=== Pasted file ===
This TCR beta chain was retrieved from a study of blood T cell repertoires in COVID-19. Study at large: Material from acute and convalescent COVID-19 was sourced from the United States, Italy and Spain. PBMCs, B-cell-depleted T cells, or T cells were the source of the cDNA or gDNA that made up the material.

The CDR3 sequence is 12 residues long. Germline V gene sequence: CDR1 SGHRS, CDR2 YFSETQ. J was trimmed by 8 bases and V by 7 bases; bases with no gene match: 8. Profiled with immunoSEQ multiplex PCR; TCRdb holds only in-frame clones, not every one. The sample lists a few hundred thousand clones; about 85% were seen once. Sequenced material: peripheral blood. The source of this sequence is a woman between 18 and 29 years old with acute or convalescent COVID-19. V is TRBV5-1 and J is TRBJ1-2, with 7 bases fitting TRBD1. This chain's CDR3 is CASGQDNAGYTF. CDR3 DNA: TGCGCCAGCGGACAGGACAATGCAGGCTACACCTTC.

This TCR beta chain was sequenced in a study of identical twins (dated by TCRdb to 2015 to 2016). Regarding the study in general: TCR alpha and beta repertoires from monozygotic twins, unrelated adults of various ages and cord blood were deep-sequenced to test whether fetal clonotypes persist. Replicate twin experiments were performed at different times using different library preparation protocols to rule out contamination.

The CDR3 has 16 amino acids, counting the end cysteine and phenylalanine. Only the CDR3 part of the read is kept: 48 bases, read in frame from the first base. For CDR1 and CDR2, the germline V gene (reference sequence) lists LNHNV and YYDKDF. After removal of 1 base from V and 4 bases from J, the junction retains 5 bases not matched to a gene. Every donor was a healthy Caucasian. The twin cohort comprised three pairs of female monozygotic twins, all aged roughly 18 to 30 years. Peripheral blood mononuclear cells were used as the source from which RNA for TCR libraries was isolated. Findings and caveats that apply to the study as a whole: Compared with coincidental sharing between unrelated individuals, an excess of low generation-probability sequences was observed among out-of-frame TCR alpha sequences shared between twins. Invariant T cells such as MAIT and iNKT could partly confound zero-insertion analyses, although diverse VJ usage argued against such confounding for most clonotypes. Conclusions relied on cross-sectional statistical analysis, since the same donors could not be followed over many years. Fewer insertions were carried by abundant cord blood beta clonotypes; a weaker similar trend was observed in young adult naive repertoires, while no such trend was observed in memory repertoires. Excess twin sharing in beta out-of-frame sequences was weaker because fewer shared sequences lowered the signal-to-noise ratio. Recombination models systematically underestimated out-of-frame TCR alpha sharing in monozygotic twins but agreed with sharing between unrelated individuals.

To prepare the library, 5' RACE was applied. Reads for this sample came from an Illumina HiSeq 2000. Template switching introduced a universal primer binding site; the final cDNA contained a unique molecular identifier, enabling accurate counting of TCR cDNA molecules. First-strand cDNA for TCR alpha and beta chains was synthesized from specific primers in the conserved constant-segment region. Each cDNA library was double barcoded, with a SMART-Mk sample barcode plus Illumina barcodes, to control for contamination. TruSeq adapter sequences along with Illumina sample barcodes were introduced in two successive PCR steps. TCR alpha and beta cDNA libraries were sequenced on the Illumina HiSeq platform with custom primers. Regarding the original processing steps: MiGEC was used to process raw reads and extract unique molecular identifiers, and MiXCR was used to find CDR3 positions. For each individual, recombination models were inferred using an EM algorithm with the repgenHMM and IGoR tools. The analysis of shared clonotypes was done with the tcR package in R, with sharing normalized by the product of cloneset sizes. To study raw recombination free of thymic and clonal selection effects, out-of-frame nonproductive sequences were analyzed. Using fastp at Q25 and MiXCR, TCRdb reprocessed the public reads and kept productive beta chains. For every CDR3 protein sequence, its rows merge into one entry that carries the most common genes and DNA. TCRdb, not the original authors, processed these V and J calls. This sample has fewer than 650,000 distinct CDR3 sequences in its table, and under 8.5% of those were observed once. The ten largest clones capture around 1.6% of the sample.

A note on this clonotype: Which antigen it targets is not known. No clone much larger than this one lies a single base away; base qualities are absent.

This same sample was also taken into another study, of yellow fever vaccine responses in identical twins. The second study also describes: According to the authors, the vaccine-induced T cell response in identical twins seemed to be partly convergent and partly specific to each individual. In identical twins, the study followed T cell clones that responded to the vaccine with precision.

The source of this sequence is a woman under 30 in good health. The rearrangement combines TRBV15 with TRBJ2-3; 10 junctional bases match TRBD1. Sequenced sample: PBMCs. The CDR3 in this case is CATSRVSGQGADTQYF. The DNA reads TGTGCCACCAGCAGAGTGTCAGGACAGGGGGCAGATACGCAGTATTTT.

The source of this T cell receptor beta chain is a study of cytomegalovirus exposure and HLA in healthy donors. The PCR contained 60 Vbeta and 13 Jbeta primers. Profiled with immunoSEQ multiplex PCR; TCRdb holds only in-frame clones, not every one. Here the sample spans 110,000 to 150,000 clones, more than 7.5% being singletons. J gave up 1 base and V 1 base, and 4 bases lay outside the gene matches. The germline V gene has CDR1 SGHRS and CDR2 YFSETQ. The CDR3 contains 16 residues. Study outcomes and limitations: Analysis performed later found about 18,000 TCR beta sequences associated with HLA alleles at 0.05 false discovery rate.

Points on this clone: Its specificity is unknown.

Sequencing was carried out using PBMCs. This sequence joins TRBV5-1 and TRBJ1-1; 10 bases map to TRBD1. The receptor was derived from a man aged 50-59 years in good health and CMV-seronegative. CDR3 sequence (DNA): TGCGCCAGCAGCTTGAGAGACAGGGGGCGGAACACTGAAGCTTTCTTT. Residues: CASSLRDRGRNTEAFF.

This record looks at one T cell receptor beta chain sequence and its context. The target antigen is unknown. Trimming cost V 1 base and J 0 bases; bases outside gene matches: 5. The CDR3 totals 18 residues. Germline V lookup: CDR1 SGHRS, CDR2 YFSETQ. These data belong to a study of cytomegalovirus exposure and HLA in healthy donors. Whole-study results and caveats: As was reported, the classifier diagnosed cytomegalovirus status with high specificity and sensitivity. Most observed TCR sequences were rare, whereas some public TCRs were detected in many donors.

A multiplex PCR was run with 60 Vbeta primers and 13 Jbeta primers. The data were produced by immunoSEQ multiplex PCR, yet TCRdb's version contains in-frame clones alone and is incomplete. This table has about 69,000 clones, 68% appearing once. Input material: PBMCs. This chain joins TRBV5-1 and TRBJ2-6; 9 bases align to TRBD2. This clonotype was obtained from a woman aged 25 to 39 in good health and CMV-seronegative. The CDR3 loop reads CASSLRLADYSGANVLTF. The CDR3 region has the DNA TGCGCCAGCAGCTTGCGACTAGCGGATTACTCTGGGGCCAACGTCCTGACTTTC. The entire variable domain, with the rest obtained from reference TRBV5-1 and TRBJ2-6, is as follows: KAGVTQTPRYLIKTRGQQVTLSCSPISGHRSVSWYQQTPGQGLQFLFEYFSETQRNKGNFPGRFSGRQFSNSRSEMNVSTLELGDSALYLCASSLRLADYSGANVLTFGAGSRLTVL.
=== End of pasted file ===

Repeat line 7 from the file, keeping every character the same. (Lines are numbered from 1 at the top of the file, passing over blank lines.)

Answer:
This same sample was also taken into another study, of yellow fever vaccine responses in identical twins. The second study also describes: According to the authors, the vaccine-induced T cell response in identical twins seemed to be partly convergent and partly specific to each individual. In identical twins, the study followed T cell clones that responded to the vaccine with precision.